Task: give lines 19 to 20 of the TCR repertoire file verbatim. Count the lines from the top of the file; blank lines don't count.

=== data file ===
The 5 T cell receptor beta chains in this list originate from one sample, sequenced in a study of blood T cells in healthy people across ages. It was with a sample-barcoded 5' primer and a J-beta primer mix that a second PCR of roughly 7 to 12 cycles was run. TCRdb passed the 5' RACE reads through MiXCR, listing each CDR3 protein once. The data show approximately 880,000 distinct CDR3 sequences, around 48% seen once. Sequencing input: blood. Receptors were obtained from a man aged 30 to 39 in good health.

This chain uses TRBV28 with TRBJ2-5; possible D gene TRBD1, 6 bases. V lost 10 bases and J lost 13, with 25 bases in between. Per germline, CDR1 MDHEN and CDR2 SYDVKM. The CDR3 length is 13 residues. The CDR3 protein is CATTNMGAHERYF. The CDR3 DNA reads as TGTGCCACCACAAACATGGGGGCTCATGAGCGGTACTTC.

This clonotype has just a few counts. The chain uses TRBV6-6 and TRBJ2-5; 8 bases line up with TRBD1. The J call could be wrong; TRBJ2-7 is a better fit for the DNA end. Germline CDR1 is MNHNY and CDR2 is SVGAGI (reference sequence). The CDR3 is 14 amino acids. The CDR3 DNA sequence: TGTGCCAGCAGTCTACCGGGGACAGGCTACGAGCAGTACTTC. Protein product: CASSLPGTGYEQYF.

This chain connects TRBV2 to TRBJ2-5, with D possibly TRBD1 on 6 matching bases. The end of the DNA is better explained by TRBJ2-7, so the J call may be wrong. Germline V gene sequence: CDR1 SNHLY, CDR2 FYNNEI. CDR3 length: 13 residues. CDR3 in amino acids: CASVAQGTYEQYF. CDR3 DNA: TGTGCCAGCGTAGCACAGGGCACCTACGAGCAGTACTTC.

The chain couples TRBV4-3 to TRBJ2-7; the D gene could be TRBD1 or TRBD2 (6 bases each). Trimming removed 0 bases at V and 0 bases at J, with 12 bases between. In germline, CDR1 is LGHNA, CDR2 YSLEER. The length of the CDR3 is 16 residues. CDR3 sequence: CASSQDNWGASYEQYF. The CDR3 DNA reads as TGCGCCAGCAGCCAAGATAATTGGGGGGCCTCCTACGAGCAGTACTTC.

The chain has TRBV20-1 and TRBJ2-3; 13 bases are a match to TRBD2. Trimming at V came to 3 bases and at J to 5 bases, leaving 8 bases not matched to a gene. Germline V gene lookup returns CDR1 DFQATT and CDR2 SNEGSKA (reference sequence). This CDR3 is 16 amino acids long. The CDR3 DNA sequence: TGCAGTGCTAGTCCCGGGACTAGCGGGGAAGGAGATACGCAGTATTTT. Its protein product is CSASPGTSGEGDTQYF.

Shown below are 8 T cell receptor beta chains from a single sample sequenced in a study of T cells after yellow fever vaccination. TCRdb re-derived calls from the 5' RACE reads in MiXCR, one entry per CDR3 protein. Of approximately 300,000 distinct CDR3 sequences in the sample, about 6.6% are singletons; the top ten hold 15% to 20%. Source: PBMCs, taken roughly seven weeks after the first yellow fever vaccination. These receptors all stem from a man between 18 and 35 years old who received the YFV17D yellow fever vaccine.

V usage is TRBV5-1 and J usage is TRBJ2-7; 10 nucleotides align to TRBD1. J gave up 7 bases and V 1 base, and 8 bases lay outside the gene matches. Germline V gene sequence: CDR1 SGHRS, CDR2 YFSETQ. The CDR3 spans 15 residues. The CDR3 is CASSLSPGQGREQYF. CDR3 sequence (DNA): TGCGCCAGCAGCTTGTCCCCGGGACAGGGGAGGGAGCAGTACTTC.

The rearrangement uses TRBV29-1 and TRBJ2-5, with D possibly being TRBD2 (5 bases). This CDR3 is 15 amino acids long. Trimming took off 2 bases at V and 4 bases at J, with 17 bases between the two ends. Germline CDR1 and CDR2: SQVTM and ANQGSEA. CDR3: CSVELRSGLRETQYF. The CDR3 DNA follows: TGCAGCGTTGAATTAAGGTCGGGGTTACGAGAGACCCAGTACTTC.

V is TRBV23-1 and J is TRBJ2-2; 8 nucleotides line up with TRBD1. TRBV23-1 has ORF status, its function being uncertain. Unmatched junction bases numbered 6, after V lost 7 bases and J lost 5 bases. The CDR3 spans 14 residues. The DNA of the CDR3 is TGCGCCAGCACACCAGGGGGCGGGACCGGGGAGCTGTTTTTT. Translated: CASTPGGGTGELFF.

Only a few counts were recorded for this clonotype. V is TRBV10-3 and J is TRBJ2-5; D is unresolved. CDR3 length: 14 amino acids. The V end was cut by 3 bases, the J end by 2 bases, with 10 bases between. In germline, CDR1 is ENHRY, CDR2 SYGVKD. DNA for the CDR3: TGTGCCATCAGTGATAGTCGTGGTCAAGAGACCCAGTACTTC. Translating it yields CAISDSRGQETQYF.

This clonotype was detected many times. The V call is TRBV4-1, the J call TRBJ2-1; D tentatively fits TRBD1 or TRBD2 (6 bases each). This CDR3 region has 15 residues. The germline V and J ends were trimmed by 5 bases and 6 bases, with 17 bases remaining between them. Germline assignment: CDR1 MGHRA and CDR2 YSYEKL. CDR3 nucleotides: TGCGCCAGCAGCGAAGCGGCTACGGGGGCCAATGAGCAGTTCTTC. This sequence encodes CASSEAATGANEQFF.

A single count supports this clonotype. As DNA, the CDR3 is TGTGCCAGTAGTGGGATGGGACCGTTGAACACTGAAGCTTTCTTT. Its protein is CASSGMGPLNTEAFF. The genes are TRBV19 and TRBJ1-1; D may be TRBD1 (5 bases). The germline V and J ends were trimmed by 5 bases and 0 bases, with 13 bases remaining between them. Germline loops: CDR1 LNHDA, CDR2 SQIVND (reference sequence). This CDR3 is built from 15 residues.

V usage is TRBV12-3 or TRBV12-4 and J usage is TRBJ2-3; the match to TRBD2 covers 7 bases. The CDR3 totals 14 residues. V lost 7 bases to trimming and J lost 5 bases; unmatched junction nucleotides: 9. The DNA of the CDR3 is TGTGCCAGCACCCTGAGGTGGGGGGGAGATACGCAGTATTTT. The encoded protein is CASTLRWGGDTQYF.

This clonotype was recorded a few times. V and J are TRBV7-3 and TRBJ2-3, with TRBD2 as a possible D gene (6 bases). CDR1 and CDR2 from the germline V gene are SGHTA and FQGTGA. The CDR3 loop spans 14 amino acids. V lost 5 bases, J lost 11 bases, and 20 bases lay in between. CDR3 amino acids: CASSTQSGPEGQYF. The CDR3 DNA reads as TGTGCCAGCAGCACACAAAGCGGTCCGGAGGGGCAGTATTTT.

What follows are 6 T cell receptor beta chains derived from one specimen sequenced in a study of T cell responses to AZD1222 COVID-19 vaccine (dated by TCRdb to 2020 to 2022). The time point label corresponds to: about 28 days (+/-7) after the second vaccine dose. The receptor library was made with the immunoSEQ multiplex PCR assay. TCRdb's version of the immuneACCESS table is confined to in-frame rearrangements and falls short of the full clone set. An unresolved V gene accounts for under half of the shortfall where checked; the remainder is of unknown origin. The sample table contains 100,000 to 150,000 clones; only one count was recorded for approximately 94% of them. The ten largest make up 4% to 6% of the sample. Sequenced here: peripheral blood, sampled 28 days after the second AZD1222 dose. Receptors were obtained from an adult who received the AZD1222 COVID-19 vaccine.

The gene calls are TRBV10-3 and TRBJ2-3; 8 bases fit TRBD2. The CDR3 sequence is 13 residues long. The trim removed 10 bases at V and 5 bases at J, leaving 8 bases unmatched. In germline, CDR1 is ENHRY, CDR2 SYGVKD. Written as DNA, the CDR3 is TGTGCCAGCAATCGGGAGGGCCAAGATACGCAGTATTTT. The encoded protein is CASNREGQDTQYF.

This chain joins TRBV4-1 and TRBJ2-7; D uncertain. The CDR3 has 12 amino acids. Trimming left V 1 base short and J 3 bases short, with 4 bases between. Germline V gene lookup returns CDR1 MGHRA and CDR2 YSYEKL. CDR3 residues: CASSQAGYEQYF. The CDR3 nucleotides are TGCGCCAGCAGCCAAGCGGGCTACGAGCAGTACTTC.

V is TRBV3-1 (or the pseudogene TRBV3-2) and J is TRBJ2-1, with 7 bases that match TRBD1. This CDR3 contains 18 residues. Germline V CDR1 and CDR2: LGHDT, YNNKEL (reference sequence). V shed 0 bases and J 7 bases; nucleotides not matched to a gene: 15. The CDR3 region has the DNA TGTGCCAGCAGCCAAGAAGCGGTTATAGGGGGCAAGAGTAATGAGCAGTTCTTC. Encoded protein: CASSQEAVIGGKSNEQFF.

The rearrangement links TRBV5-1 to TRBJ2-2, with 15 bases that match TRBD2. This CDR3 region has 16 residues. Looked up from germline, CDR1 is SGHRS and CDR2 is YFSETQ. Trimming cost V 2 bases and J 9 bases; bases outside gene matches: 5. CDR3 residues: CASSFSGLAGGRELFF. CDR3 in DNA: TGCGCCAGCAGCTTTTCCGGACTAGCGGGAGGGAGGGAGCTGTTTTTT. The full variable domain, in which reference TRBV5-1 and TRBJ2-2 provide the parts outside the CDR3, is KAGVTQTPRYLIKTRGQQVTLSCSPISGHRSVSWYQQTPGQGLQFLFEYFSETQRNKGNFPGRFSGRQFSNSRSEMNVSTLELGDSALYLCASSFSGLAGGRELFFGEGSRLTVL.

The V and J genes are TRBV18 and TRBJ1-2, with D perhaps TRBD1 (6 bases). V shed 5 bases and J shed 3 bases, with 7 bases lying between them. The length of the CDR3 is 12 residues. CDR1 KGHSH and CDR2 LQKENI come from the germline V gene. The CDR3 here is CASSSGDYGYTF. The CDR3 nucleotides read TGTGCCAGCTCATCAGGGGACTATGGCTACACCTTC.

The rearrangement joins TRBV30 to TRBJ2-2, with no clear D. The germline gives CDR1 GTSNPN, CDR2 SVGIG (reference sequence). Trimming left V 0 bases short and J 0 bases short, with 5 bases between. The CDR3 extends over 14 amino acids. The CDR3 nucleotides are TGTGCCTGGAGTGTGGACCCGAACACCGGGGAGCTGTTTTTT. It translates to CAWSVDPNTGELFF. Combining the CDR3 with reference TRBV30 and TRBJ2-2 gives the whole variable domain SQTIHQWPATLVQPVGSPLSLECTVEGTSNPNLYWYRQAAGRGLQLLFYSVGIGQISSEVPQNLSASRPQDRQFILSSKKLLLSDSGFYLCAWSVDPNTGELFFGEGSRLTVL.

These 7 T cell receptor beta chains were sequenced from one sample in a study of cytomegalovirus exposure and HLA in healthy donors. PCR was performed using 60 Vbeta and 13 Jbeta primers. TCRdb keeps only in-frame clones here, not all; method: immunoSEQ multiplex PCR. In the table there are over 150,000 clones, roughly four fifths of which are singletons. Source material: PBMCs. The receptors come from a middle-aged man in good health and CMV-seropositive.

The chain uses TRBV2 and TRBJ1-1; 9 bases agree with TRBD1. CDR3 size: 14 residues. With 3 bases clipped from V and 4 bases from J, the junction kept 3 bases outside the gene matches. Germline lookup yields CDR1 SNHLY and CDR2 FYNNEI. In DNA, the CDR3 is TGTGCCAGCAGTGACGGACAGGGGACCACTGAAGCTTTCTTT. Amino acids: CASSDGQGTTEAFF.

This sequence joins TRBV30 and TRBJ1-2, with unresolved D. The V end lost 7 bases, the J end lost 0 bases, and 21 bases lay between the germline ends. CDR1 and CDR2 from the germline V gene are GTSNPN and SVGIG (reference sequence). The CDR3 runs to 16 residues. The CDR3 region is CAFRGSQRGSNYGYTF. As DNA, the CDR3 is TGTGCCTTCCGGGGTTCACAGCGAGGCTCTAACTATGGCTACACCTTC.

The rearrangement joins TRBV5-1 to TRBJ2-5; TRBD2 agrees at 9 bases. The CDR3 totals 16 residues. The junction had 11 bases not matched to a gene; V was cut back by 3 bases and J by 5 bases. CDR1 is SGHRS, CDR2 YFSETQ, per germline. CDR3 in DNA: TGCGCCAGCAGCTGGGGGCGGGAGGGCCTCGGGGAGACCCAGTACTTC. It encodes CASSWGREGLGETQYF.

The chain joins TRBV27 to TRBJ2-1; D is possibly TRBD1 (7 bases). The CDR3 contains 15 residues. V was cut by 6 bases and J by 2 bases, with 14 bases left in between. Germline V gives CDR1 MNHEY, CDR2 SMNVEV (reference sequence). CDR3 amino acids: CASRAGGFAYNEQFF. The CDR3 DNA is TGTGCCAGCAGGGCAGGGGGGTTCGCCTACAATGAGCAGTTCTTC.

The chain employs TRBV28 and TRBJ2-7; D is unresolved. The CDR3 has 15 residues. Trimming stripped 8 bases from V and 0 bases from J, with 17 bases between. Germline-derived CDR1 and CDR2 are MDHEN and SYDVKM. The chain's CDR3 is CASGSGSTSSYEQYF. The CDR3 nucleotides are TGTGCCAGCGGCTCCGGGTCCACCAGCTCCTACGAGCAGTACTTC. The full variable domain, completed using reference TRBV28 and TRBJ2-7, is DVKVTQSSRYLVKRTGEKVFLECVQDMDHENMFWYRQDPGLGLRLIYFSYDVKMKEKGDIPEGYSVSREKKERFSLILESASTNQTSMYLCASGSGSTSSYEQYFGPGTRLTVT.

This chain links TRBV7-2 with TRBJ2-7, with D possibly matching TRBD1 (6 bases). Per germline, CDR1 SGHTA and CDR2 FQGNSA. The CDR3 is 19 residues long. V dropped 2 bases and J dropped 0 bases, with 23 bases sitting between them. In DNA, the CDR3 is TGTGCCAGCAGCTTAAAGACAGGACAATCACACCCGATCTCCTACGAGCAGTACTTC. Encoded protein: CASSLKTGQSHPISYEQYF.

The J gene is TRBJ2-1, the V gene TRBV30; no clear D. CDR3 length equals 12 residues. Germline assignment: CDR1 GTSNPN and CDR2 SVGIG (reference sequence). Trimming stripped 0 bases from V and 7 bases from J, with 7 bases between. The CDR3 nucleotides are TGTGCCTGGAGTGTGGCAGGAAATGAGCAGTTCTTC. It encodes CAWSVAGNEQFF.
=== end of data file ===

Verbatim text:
V is TRBV3-1 (or the pseudogene TRBV3-2) and J is TRBJ2-1, with 7 bases that match TRBD1. This CDR3 contains 18 residues. Germline V CDR1 and CDR2: LGHDT, YNNKEL (reference sequence). V shed 0 bases and J 7 bases; nucleotides not matched to a gene: 15. The CDR3 region has the DNA TGTGCCAGCAGCCAAGAAGCGGTTATAGGGGGCAAGAGTAATGAGCAGTTCTTC. Encoded protein: CASSQEAVIGGKSNEQFF.

The rearrangement links TRBV5-1 to TRBJ2-2, with 15 bases that match TRBD2. This CDR3 region has 16 residues. Looked up from germline, CDR1 is SGHRS and CDR2 is YFSETQ. Trimming cost V 2 bases and J 9 bases; bases outside gene matches: 5. CDR3 residues: CASSFSGLAGGRELFF. CDR3 in DNA: TGCGCCAGCAGCTTTTCCGGACTAGCGGGAGGGAGGGAGCTGTTTTTT. The full variable domain, in which reference TRBV5-1 and TRBJ2-2 provide the parts outside the CDR3, is KAGVTQTPRYLIKTRGQQVTLSCSPISGHRSVSWYQQTPGQGLQFLFEYFSETQRNKGNFPGRFSGRQFSNSRSEMNVSTLELGDSALYLCASSFSGLAGGRELFFGEGSRLTVL.